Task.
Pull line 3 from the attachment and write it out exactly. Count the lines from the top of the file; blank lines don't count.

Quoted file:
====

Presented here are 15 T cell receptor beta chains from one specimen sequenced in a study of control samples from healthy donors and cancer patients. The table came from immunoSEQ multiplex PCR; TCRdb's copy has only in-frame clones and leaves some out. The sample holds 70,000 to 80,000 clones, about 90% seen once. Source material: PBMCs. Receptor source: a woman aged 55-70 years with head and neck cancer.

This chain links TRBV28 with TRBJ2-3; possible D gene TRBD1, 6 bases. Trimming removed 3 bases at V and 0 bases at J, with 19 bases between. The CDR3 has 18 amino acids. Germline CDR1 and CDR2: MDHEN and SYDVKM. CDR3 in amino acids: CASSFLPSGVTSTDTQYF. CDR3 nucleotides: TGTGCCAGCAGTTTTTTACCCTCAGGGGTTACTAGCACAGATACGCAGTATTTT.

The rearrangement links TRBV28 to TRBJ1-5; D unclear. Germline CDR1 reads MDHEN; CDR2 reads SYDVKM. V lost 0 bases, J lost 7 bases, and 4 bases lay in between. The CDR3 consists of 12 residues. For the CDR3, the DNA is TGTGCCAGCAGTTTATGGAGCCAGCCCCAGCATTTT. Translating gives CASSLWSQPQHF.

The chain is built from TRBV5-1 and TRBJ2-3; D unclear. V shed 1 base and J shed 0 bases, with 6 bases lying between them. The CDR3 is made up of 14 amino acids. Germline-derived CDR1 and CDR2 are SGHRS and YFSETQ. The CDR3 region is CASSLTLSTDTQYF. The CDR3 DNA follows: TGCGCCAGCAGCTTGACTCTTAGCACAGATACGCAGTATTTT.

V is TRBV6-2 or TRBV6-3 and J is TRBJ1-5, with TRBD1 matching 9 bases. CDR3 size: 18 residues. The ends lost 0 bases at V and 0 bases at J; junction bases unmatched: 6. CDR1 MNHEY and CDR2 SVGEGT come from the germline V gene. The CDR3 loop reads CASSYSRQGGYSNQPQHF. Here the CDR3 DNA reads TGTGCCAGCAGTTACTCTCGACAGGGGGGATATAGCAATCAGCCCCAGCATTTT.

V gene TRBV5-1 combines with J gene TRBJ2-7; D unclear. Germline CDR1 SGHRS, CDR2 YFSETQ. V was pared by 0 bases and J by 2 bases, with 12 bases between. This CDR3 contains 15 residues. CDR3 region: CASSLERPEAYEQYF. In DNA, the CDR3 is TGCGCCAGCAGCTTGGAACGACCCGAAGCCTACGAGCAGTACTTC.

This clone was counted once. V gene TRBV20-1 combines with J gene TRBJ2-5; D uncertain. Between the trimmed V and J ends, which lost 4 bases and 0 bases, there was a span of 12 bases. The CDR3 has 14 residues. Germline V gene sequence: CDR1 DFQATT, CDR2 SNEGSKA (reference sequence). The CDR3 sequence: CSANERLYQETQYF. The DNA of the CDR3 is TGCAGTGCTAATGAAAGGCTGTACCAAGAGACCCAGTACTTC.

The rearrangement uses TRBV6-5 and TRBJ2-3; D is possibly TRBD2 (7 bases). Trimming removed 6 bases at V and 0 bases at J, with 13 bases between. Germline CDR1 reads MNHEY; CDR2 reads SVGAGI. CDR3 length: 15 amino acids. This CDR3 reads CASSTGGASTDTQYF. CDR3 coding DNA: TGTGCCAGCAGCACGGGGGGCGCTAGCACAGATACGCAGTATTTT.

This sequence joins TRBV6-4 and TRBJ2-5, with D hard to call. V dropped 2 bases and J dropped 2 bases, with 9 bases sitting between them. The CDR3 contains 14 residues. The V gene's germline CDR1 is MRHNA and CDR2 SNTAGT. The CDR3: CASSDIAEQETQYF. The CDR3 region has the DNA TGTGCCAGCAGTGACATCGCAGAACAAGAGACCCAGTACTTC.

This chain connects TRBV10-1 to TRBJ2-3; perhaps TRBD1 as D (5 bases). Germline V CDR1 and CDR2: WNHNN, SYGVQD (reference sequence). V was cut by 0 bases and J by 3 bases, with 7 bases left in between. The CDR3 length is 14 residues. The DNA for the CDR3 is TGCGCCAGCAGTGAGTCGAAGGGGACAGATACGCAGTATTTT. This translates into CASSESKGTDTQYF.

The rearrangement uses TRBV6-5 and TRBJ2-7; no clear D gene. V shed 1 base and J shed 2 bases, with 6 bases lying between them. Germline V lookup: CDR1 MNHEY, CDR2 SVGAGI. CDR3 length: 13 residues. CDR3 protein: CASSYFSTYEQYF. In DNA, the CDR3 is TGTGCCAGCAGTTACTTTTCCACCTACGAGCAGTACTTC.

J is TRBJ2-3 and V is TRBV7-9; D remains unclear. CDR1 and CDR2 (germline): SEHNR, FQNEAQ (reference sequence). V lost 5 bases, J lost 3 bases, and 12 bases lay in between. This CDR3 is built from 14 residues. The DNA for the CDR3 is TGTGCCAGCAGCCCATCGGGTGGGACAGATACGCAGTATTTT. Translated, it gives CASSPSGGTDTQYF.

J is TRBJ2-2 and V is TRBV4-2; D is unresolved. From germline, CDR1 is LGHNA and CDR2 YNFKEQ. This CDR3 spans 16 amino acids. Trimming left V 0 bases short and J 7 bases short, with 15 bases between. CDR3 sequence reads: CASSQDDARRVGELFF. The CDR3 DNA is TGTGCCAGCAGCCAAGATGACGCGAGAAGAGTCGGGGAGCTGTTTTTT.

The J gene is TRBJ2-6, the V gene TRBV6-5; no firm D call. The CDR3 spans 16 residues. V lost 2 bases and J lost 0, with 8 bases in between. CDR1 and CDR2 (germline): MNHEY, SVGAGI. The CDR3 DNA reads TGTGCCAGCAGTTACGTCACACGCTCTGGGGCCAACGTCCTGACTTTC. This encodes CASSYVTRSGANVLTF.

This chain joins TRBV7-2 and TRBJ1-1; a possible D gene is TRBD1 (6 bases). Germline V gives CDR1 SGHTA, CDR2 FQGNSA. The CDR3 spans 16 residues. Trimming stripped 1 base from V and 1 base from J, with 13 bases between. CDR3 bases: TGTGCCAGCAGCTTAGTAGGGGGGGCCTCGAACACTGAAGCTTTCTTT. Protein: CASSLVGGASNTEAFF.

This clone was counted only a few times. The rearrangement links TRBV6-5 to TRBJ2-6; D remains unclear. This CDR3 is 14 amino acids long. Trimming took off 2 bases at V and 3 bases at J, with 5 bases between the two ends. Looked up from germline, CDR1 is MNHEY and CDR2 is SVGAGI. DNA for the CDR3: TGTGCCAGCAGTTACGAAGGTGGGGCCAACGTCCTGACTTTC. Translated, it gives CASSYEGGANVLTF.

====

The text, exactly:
The rearrangement links TRBV28 to TRBJ1-5; D unclear. Germline CDR1 reads MDHEN; CDR2 reads SYDVKM. V lost 0 bases, J lost 7 bases, and 4 bases lay in between. The CDR3 consists of 12 residues. For the CDR3, the DNA is TGTGCCAGCAGTTTATGGAGCCAGCCCCAGCATTTT. Translating gives CASSLWSQPQHF.